Infant mortality gap between poorest and wealthiest areas ‘widest in 12 years’

The difference in the mortality rate of babies living in the most deprived parts of England and those in the wealthiest areas is wider than at any point in the past 12 years, according to new figures.

Experts warned that an increasing number of pregnant women are facing “social complexities” that are impacting their health, such as poor housing.

They also called for more to be done to tackle underlying factors, such as rising levels of obesity and smoking in pregnancy.

The gap is the widest is has been for 12 years, the ONS said.

Regionally, the West Midlands continued to have the highest infant mortality rate with 5.6 deaths per 1,000 live births, while the South West had the lowest, at 2.8 deaths per 1,000 live births.

Clare Livingstone, professional policy advisor at the Royal College of Midwives (RCM), said: “Midwives right across the UK are seeing a growing number of pregnant women experiencing more social complexities.

“There is a growing body of evidence demonstrating the impact of disadvantage, such as poverty and poor housing on pregnancy and birth outcomes.”

Overall, some 2,349 babies under the age of one died in England and Wales in 2022, up slightly from 2,323 in the previous year, the ONS said.

There were 1,019 deaths reported for children aged one to 15, up from 852 in 2021.

This translates to 3.9 infant deaths per 1,000 live births and 10 child deaths per 100,000 people, up from 3.7 and eight respectively.

Babies of black ethnicity continued to have the highest infant mortality rates among all ethnic groups, the ONS said.

Professor Habib Naqvi, chief executive of the NHS Race and Health Observatory, described this statistic “extremely alarming”.

Prof Naqvi said: “We know there are glaring and persistent inequities in neonatal health outcomes for black and ethnic minority communities.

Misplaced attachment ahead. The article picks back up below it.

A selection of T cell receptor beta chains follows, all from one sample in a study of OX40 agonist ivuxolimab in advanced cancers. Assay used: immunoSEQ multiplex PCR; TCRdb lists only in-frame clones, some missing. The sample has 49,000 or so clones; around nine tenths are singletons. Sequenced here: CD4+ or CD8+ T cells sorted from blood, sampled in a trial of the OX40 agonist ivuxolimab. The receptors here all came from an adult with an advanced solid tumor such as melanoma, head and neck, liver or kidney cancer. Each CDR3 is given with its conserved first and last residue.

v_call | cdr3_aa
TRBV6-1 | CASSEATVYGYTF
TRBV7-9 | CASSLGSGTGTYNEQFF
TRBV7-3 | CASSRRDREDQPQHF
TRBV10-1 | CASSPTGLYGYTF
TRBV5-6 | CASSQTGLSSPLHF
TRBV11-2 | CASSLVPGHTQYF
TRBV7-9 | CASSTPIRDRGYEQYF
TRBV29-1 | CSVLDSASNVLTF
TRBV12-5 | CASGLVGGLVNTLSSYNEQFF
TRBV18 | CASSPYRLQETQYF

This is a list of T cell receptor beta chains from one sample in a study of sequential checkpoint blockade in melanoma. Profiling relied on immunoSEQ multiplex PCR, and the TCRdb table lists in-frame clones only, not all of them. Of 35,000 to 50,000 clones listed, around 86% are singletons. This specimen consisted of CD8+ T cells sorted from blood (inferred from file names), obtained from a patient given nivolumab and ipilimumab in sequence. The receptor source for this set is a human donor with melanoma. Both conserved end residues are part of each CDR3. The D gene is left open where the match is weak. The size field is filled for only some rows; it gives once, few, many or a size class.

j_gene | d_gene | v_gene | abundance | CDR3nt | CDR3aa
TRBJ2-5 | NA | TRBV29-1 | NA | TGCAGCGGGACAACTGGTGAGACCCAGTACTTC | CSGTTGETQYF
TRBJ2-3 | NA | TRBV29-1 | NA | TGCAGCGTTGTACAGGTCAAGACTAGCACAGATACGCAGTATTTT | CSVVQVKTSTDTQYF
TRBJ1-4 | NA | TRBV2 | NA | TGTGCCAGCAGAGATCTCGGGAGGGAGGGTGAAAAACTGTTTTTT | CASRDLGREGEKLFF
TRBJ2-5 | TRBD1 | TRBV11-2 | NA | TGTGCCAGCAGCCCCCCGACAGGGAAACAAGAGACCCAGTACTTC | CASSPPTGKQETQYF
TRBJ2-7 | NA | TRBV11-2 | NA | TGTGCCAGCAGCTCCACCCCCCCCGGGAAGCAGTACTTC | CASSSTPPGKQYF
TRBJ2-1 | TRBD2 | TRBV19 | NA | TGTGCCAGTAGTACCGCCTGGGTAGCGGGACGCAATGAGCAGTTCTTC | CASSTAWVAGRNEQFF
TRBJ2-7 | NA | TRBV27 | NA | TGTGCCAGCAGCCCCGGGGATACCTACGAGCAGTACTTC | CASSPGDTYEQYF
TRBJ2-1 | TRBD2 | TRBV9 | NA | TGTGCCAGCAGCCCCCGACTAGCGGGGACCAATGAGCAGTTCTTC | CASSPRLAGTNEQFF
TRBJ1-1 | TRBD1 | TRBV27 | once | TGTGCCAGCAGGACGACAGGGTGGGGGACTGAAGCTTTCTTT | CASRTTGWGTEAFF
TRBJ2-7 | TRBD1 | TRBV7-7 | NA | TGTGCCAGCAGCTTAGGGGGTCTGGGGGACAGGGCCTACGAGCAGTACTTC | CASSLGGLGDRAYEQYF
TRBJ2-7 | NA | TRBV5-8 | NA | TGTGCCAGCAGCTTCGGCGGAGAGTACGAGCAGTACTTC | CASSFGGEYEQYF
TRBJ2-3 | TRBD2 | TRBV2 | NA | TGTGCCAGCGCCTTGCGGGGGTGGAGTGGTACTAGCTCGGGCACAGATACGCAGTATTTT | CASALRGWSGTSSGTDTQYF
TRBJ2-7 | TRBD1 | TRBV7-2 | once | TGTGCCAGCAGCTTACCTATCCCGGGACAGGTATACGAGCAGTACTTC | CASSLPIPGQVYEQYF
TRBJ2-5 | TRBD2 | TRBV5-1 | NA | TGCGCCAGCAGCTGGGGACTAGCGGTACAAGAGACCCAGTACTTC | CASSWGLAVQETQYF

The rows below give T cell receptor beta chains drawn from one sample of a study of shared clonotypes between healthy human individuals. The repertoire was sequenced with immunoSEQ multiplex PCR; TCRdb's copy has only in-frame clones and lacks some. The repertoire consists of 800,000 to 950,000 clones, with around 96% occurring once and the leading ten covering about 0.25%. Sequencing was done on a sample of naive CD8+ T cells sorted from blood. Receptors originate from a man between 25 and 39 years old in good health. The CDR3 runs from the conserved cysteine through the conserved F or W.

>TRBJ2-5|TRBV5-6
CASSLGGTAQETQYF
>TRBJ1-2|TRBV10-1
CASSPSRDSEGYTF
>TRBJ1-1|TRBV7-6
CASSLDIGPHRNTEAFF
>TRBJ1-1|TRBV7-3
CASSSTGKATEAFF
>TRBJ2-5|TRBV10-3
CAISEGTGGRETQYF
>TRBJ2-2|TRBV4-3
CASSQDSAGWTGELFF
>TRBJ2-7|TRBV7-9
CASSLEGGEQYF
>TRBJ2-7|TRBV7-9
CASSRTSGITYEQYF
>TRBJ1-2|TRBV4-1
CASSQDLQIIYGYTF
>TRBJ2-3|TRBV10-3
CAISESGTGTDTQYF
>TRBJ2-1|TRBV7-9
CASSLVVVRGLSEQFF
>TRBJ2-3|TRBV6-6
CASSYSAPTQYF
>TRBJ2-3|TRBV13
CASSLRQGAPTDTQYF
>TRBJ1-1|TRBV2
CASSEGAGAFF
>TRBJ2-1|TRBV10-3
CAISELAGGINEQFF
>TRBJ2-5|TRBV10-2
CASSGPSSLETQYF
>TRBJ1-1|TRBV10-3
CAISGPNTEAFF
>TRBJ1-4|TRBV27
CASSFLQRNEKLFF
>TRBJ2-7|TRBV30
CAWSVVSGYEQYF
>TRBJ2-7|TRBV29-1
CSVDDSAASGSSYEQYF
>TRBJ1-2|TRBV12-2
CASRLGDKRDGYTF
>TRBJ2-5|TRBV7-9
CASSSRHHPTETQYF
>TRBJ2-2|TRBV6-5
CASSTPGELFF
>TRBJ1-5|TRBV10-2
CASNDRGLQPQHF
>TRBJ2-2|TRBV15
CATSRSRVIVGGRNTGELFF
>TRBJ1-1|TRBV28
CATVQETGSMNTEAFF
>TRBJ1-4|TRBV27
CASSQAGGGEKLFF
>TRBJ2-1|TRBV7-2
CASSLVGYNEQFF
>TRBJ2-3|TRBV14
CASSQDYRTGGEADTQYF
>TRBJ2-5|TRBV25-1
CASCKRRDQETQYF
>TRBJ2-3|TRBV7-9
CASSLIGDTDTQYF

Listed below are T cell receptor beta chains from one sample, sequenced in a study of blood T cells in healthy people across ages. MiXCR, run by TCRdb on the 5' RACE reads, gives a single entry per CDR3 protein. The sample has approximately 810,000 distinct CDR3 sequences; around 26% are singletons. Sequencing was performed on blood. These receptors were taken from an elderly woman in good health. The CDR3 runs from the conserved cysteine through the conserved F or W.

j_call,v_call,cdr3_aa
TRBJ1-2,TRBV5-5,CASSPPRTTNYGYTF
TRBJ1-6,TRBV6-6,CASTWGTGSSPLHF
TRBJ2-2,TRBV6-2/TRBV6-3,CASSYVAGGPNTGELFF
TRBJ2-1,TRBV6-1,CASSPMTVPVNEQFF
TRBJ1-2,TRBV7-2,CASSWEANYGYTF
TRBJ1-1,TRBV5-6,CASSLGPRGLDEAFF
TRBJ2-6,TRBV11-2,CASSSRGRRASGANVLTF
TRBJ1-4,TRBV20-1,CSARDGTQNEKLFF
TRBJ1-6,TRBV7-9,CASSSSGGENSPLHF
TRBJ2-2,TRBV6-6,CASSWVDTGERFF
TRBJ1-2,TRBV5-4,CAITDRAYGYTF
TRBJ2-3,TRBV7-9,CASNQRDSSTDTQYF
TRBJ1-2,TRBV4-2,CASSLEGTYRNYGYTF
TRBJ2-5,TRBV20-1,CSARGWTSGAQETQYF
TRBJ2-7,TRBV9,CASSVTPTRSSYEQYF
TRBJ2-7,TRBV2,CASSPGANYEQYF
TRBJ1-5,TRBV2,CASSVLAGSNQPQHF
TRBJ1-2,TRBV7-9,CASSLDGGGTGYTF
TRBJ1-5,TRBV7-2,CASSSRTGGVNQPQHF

“These inequities have been documented for decades, but there have been very few targeted interventions to reduce the number of preventable deaths.

“National action must be taken to address why black and ethnic minority women remain significantly and disproportionately affected by poor birth experiences and outcomes.

“Tackling these disparities is paramount to achieving equitable outcomes for all mothers and babies.”

Last month, the RCM launched its Maternity Disadvantage Assessment Tool (MatDAT), which assesses the social needs of pregnant women using a scoring system.

Ms Livingstone added: “MatDAT supports midwives to determine levels of care that are more responsive to women’s needs, but scale of complexity means we must work in partnership with other health and social care professionals and national organisations, and this tool has been evaluated and designed in partnership with other health and social care professionals and third sector organisations.

“Undoubtedly earlier identification and support for health and social risk factors during pregnancy can result in fewer inequalities and greater health equity for black, Asian and minority ethnic women and those from the most disadvantaged areas.

“There is also a need to tackle some of underlying factors, including smoking in pregnancy and rising levels of obesity, both of which can have an impact on infant mortality.”

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